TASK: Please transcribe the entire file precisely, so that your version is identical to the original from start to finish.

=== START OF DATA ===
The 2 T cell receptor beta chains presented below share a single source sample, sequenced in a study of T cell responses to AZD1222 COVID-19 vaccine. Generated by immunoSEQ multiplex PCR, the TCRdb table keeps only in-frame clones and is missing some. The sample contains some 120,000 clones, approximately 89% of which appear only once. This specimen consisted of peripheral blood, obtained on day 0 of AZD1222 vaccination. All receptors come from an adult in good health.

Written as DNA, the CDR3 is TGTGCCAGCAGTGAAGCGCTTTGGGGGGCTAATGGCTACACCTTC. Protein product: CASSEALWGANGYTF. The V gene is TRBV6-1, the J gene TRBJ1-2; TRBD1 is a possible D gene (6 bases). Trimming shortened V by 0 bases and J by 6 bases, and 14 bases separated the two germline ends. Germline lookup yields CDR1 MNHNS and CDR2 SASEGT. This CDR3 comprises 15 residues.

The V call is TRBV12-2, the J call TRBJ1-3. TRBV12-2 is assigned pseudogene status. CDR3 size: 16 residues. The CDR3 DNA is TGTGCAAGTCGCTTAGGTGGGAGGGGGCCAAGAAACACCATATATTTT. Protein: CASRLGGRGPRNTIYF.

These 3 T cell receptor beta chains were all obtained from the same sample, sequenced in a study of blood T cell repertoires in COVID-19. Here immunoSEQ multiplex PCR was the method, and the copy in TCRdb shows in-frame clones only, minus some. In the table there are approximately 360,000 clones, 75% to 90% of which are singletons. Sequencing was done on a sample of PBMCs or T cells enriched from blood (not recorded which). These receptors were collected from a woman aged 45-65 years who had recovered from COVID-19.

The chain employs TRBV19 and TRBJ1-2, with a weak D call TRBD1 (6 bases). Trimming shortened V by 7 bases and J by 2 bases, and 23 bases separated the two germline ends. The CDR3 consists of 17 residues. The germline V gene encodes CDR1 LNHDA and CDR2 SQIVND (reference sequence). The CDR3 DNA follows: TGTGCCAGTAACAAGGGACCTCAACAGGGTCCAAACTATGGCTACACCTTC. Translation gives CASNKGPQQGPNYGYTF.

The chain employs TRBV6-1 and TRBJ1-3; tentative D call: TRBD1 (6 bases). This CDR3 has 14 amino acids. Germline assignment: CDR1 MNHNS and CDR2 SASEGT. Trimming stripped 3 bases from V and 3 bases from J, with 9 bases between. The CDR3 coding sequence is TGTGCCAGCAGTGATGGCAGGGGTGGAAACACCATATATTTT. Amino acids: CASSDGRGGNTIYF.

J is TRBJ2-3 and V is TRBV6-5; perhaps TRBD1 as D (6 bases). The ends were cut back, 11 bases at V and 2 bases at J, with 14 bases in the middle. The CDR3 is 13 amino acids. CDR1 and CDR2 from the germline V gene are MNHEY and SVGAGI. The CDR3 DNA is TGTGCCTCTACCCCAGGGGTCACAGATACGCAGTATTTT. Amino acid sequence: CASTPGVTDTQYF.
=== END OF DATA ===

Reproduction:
The 2 T cell receptor beta chains presented below share a single source sample, sequenced in a study of T cell responses to AZD1222 COVID-19 vaccine. Generated by immunoSEQ multiplex PCR, the TCRdb table keeps only in-frame clones and is missing some. The sample contains some 120,000 clones, approximately 89% of which appear only once. This specimen consisted of peripheral blood, obtained on day 0 of AZD1222 vaccination. All receptors come from an adult in good health.

Written as DNA, the CDR3 is TGTGCCAGCAGTGAAGCGCTTTGGGGGGCTAATGGCTACACCTTC. Protein product: CASSEALWGANGYTF. The V gene is TRBV6-1, the J gene TRBJ1-2; TRBD1 is a possible D gene (6 bases). Trimming shortened V by 0 bases and J by 6 bases, and 14 bases separated the two germline ends. Germline lookup yields CDR1 MNHNS and CDR2 SASEGT. This CDR3 comprises 15 residues.

The V call is TRBV12-2, the J call TRBJ1-3. TRBV12-2 is assigned pseudogene status. CDR3 size: 16 residues. The CDR3 DNA is TGTGCAAGTCGCTTAGGTGGGAGGGGGCCAAGAAACACCATATATTTT. Protein: CASRLGGRGPRNTIYF.

These 3 T cell receptor beta chains were all obtained from the same sample, sequenced in a study of blood T cell repertoires in COVID-19. Here immunoSEQ multiplex PCR was the method, and the copy in TCRdb shows in-frame clones only, minus some. In the table there are approximately 360,000 clones, 75% to 90% of which are singletons. Sequencing was done on a sample of PBMCs or T cells enriched from blood (not recorded which). These receptors were collected from a woman aged 45-65 years who had recovered from COVID-19.

The chain employs TRBV19 and TRBJ1-2, with a weak D call TRBD1 (6 bases). Trimming shortened V by 7 bases and J by 2 bases, and 23 bases separated the two germline ends. The CDR3 consists of 17 residues. The germline V gene encodes CDR1 LNHDA and CDR2 SQIVND (reference sequence). The CDR3 DNA follows: TGTGCCAGTAACAAGGGACCTCAACAGGGTCCAAACTATGGCTACACCTTC. Translation gives CASNKGPQQGPNYGYTF.

The chain employs TRBV6-1 and TRBJ1-3; tentative D call: TRBD1 (6 bases). This CDR3 has 14 amino acids. Germline assignment: CDR1 MNHNS and CDR2 SASEGT. Trimming stripped 3 bases from V and 3 bases from J, with 9 bases between. The CDR3 coding sequence is TGTGCCAGCAGTGATGGCAGGGGTGGAAACACCATATATTTT. Amino acids: CASSDGRGGNTIYF.

J is TRBJ2-3 and V is TRBV6-5; perhaps TRBD1 as D (6 bases). The ends were cut back, 11 bases at V and 2 bases at J, with 14 bases in the middle. The CDR3 is 13 amino acids. CDR1 and CDR2 from the germline V gene are MNHEY and SVGAGI. The CDR3 DNA is TGTGCCTCTACCCCAGGGGTCACAGATACGCAGTATTTT. Amino acid sequence: CASTPGVTDTQYF.